I’ve always been a sucker for a good time lapse. This one strikes me as a time lapse within a time lapse. It’s half a day, compressed into less than 5 minutes, with people flitting around like moths, posing for pictures with an ice sculpture of the future. Only the time lapse eyes of the camera can see what’s happening. And by the end the passers by probably can’t even tell what the message might have been. But the art is a piece of time lapse too. A century or a millennium compressed into a day of melting. Even that is a stretch for our attention span. Even the 5 minute video seems long and slow. How can we create a society with a more meditative mindset? With an attention span that reflects the extent of our impacts in deep time?
A Love Story And A Clearance Sale, musings of an arctic sea ice researcher on the fact that he will probably outlive the object of his professional affections. A minimum of zero sea ice appears likely between 2015 and 2020, and models suggest that once you get to a minimum of zero, the ice-free season is likely to expand quickly, with significant impacts to northern hemisphere weather patterns.
The human timescale isn’t appropriate for climate change. We can’t see it minute to minute. Day to day. Year to year. Like watching an analog clock, you never see the hands move, and yet time passes. We need more time lapse eyes.
The National Snow and Ice Data Center (NSIDC) in Boulder automatically generates this plot of arctic sea ice extent (and many others) every day:
It’s probably not horrifying unless you’re a geoscientist.
Continue reading Timelapse Arctic Icebound Eyes
The wet side of Greenland. Apparently almost the entire Greenland ice sheet, including the summit, are experiencing above-freezing temperatures this year, with ice sheet albedos at an all time low, leading to a dramatic increase in meltwater flow, doubling previous flow records in some rivers. Yikes!
I’m not sure what to make of our willingness to participate in the terraforming of the Earth. To explore it, I’ll consider an alternative history in which Antarctica was marginally habitable, and colonized a million years ago by woolly hominids who developed a Yeti civilization. Our whaling vessels meet up with them in the 1820s, but it’s so cold down there that nobody feels the need to molest them except for few hardy anthropologists, the occasional overzealous missionary expedition, and the usual cohort of scientists who will study the ends of the Earth, no matter how inhospitable. Inevitably, the Yeti spend some late nights with the scientists in their hot tubs watching the aurorae.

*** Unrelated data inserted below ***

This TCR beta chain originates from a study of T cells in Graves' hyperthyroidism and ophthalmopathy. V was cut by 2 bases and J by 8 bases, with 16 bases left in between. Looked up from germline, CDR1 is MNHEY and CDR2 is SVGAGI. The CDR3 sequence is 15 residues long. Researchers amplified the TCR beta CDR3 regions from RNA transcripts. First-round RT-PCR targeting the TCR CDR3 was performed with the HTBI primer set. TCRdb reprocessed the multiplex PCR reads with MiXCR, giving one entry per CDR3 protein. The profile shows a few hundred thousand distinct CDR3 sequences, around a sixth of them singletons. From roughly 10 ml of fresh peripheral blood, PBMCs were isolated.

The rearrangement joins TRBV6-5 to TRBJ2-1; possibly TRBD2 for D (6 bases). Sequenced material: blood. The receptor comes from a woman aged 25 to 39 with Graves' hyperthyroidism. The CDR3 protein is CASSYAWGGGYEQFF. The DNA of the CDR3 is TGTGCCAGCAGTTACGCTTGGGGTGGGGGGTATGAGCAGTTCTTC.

They get to talking about the magnetosphere, some atmospheric physics, and the geology of their ice-clad homeland. One day they decide their lives would be better if they could inhabit the entire continent, instead of just clinging to the coastal fringe, and so with the help of some misguided sympathizers, they develop a vast clandestine industrial complex pumping long-lived fluorinated super greenhouse gasses like CF4, C2F6, and SF6 into the atmosphere to warm things up. These compounds are vastly more powerful warming agents than CO2 and methane. They are also long lived atmospheric species, sticking around for up to 50,000 years. If a serious industrial complex were set up to produce and release them en masse, they would close a good chunk of the atmosphere’s thermal infrared window and radically alter the climate for tens of thousands of years. This atmospheric engineering could be done over the course of an election cycle, especially if the Yeti bastards had help from the cold-hearted Canucks and Russkies.
Would the G-20, the OECD or the UN Security Council stand by while a rogue Yeti nation threatened the billions of people who live in coastal cities, or depend on glacial water supplies, all in the name of Manifest Destiny? Of course not. We’d be more likely to bomb their furry white asses back into the Ice Age.
Continue reading The Yeti Homeland Project
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- Christian high school discussion of climate change – Kurt Klein's AP Environmental Science class is reading Richard B. Alley's Two Mile Time Machine, about paleoclimate, ice cores, and abrupt climate change events. (tagged: climate ice science greenland education religion )
- Prefabricated Passive Houses in the USA – Bau Technologies is attempting to bring pre-fabricated (or rather off-site constructed) passive houses to the US. Looks awesome. (tagged: architecture sustainability energy efficiency passivhaus design )
- Yogurt making tips – Detailed instructions on how to make yogurt, and also a source for equipment and cultures. (tagged: food yogurt homemade cooking recipe )
- Climate Wars – A Canadian radio show exploring some of the climate change scenarios which have been studied by the US Dept. of Defense in a personal, "War of the Worlds" kind of way. Be forewarned, this is apocalypse porn, and probably not productive unless you need to get yourself riled up. (tagged: politics climate sustainability future war )